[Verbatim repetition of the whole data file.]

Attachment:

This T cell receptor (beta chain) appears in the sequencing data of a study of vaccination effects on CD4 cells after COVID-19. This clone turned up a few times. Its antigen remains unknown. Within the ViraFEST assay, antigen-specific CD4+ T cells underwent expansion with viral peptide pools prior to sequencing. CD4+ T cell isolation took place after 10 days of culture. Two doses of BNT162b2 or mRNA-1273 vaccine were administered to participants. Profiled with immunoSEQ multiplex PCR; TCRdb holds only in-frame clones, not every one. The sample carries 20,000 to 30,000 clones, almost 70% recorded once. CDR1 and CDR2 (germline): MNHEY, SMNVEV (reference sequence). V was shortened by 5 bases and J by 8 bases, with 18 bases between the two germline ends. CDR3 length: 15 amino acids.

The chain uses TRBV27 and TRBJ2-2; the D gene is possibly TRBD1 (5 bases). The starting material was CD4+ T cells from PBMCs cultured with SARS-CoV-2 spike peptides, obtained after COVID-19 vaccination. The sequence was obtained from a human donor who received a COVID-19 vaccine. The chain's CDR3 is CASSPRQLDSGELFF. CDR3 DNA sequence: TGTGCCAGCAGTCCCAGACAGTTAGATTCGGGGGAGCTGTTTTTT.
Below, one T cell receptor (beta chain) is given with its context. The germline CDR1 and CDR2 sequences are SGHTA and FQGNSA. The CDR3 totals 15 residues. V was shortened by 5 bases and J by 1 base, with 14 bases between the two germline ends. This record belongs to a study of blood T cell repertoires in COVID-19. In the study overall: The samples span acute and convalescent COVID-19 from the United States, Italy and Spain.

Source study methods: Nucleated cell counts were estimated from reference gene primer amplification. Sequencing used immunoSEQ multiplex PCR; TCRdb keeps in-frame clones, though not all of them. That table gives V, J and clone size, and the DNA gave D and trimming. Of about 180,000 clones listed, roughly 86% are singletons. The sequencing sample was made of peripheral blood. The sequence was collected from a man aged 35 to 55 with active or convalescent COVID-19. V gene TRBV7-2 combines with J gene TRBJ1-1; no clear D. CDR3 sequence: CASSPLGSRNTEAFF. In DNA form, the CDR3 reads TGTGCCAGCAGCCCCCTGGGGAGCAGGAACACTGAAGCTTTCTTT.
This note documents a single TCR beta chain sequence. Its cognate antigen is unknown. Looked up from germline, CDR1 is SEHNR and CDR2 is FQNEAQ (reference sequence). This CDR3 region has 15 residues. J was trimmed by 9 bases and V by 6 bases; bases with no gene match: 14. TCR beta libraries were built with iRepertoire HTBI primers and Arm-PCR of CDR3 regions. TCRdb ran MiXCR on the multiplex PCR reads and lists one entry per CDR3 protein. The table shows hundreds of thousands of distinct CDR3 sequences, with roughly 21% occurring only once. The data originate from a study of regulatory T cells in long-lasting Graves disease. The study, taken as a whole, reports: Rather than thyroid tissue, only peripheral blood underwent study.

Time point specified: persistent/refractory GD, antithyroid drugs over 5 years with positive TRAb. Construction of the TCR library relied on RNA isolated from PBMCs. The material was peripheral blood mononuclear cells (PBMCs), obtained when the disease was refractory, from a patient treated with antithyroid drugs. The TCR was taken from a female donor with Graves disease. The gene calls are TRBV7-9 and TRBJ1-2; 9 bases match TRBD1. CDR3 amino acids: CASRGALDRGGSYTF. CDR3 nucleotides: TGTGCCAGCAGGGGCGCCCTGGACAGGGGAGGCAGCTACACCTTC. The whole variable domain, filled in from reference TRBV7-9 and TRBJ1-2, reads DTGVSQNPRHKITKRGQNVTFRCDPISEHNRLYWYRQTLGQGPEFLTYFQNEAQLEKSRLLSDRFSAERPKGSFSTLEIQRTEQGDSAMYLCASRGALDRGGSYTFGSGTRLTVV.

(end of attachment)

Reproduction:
This T cell receptor (beta chain) appears in the sequencing data of a study of vaccination effects on CD4 cells after COVID-19. This clone turned up a few times. Its antigen remains unknown. Within the ViraFEST assay, antigen-specific CD4+ T cells underwent expansion with viral peptide pools prior to sequencing. CD4+ T cell isolation took place after 10 days of culture. Two doses of BNT162b2 or mRNA-1273 vaccine were administered to participants. Profiled with immunoSEQ multiplex PCR; TCRdb holds only in-frame clones, not every one. The sample carries 20,000 to 30,000 clones, almost 70% recorded once. CDR1 and CDR2 (germline): MNHEY, SMNVEV (reference sequence). V was shortened by 5 bases and J by 8 bases, with 18 bases between the two germline ends. CDR3 length: 15 amino acids.

The chain uses TRBV27 and TRBJ2-2; the D gene is possibly TRBD1 (5 bases). The starting material was CD4+ T cells from PBMCs cultured with SARS-CoV-2 spike peptides, obtained after COVID-19 vaccination. The sequence was obtained from a human donor who received a COVID-19 vaccine. The chain's CDR3 is CASSPRQLDSGELFF. CDR3 DNA sequence: TGTGCCAGCAGTCCCAGACAGTTAGATTCGGGGGAGCTGTTTTTT.
Below, one T cell receptor (beta chain) is given with its context. The germline CDR1 and CDR2 sequences are SGHTA and FQGNSA. The CDR3 totals 15 residues. V was shortened by 5 bases and J by 1 base, with 14 bases between the two germline ends. This record belongs to a study of blood T cell repertoires in COVID-19. In the study overall: The samples span acute and convalescent COVID-19 from the United States, Italy and Spain.

Source study methods: Nucleated cell counts were estimated from reference gene primer amplification. Sequencing used immunoSEQ multiplex PCR; TCRdb keeps in-frame clones, though not all of them. That table gives V, J and clone size, and the DNA gave D and trimming. Of about 180,000 clones listed, roughly 86% are singletons. The sequencing sample was made of peripheral blood. The sequence was collected from a man aged 35 to 55 with active or convalescent COVID-19. V gene TRBV7-2 combines with J gene TRBJ1-1; no clear D. CDR3 sequence: CASSPLGSRNTEAFF. In DNA form, the CDR3 reads TGTGCCAGCAGCCCCCTGGGGAGCAGGAACACTGAAGCTTTCTTT.
This note documents a single TCR beta chain sequence. Its cognate antigen is unknown. Looked up from germline, CDR1 is SEHNR and CDR2 is FQNEAQ (reference sequence). This CDR3 region has 15 residues. J was trimmed by 9 bases and V by 6 bases; bases with no gene match: 14. TCR beta libraries were built with iRepertoire HTBI primers and Arm-PCR of CDR3 regions. TCRdb ran MiXCR on the multiplex PCR reads and lists one entry per CDR3 protein. The table shows hundreds of thousands of distinct CDR3 sequences, with roughly 21% occurring only once. The data originate from a study of regulatory T cells in long-lasting Graves disease. The study, taken as a whole, reports: Rather than thyroid tissue, only peripheral blood underwent study.

Time point specified: persistent/refractory GD, antithyroid drugs over 5 years with positive TRAb. Construction of the TCR library relied on RNA isolated from PBMCs. The material was peripheral blood mononuclear cells (PBMCs), obtained when the disease was refractory, from a patient treated with antithyroid drugs. The TCR was taken from a female donor with Graves disease. The gene calls are TRBV7-9 and TRBJ1-2; 9 bases match TRBD1. CDR3 amino acids: CASRGALDRGGSYTF. CDR3 nucleotides: TGTGCCAGCAGGGGCGCCCTGGACAGGGGAGGCAGCTACACCTTC. The whole variable domain, filled in from reference TRBV7-9 and TRBJ1-2, reads DTGVSQNPRHKITKRGQNVTFRCDPISEHNRLYWYRQTLGQGPEFLTYFQNEAQLEKSRLLSDRFSAERPKGSFSTLEIQRTEQGDSAMYLCASRGALDRGGSYTFGSGTRLTVV.